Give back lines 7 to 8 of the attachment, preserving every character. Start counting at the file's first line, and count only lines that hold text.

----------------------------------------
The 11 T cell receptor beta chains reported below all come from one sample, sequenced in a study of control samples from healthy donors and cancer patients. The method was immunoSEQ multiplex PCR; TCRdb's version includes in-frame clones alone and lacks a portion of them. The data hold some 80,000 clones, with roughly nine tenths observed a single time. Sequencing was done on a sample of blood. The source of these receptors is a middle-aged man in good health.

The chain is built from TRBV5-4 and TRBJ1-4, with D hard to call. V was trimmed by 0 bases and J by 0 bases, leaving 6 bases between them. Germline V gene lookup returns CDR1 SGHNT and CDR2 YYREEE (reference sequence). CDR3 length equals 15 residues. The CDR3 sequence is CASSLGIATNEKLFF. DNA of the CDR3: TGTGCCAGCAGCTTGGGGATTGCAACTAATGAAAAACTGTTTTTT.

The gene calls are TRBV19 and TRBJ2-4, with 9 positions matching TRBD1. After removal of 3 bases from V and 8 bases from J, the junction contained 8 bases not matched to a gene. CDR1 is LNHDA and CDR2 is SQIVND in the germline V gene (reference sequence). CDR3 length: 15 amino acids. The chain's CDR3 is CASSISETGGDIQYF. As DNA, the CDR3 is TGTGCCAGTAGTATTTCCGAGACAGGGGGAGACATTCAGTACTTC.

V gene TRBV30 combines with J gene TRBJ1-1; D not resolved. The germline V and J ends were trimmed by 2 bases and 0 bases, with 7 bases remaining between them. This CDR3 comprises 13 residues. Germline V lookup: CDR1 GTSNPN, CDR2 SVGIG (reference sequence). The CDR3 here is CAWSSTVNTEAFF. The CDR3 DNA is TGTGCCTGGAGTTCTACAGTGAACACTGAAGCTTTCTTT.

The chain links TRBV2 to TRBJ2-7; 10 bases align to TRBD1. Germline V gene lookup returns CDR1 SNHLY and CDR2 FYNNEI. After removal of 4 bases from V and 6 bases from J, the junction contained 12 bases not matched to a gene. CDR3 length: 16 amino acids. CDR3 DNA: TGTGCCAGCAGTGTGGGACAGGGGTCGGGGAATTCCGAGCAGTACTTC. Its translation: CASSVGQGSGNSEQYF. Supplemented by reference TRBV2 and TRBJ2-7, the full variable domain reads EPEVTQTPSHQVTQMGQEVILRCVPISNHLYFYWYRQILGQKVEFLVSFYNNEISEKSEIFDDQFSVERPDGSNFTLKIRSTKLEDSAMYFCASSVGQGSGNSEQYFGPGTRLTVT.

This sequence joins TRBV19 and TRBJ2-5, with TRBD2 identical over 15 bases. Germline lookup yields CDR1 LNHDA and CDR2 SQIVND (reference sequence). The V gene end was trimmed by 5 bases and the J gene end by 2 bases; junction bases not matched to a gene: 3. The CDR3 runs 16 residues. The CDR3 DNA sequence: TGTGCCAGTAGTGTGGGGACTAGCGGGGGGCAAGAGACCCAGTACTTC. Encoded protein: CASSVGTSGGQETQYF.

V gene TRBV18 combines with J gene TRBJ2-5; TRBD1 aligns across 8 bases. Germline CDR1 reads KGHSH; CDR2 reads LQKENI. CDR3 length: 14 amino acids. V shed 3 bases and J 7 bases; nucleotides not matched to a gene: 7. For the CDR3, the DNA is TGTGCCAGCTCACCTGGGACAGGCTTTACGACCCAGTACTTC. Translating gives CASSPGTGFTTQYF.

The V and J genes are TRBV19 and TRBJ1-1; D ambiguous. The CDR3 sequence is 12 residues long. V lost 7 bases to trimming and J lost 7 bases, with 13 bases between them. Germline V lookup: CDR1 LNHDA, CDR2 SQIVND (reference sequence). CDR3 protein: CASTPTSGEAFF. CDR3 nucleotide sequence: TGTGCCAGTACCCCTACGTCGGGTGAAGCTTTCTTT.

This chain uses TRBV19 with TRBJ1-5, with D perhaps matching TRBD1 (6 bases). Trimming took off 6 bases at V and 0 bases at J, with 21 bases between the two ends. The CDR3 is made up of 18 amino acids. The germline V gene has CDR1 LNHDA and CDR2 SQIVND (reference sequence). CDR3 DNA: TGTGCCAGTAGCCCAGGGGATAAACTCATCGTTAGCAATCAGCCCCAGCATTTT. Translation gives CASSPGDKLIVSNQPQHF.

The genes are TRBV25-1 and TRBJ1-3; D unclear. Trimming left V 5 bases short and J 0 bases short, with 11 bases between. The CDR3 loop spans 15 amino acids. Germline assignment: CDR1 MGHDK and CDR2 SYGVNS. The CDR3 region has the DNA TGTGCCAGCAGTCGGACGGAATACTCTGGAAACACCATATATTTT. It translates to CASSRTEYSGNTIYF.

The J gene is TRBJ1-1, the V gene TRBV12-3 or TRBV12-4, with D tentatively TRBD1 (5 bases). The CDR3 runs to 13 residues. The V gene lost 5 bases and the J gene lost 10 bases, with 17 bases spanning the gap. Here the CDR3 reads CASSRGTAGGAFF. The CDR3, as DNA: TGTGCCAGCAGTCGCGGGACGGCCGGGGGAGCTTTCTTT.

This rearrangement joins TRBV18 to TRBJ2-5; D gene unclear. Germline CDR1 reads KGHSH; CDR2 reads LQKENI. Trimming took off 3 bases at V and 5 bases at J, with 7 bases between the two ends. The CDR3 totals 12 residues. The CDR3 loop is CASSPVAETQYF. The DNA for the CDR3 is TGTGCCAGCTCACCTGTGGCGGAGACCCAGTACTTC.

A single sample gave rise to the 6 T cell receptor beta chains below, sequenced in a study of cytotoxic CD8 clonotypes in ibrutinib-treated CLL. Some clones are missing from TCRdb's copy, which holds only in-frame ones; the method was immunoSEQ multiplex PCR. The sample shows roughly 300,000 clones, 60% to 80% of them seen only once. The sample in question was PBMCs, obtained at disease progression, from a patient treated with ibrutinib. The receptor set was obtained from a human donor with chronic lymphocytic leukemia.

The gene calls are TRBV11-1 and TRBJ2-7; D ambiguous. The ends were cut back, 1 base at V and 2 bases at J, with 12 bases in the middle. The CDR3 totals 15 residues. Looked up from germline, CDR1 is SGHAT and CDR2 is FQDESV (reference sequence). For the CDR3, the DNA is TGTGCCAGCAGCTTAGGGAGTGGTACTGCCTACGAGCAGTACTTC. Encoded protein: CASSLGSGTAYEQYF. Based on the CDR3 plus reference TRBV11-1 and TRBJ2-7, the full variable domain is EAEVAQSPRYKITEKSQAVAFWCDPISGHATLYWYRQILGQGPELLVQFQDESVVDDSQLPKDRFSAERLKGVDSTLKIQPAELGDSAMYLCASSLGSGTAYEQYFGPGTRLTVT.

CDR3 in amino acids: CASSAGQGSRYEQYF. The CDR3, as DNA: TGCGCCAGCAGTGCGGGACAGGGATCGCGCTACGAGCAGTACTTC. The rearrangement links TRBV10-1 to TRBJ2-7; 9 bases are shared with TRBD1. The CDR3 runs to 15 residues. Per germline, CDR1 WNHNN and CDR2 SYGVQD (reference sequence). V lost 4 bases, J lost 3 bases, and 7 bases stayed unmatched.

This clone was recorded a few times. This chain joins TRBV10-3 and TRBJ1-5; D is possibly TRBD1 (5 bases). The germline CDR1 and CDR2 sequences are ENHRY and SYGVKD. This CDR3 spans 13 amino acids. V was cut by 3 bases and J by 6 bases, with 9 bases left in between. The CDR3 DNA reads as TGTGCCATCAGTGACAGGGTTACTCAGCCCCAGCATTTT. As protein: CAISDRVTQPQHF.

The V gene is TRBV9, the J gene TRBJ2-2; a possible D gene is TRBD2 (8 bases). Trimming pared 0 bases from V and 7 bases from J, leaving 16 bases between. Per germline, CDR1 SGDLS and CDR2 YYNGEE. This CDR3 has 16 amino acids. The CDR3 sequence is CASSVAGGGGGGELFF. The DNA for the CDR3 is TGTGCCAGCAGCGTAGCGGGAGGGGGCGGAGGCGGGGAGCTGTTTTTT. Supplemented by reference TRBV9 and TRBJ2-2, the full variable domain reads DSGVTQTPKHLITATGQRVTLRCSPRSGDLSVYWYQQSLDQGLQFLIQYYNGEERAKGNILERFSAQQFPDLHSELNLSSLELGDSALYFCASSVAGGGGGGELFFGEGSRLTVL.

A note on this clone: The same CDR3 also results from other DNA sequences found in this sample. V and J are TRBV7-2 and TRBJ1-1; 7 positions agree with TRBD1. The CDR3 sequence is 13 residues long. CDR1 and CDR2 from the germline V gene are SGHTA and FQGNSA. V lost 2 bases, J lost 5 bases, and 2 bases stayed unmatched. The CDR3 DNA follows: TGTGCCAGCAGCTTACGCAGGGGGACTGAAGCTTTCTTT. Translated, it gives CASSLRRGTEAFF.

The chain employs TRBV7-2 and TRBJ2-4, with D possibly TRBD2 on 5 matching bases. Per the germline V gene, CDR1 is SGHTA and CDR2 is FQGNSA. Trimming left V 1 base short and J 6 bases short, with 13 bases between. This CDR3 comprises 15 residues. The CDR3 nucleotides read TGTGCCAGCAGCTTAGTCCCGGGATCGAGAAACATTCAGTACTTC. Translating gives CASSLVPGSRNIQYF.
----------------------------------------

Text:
V gene TRBV18 combines with J gene TRBJ2-5; TRBD1 aligns across 8 bases. Germline CDR1 reads KGHSH; CDR2 reads LQKENI. CDR3 length: 14 amino acids. V shed 3 bases and J 7 bases; nucleotides not matched to a gene: 7. For the CDR3, the DNA is TGTGCCAGCTCACCTGGGACAGGCTTTACGACCCAGTACTTC. Translating gives CASSPGTGFTTQYF.

The V and J genes are TRBV19 and TRBJ1-1; D ambiguous. The CDR3 sequence is 12 residues long. V lost 7 bases to trimming and J lost 7 bases, with 13 bases between them. Germline V lookup: CDR1 LNHDA, CDR2 SQIVND (reference sequence). CDR3 protein: CASTPTSGEAFF. CDR3 nucleotide sequence: TGTGCCAGTACCCCTACGTCGGGTGAAGCTTTCTTT.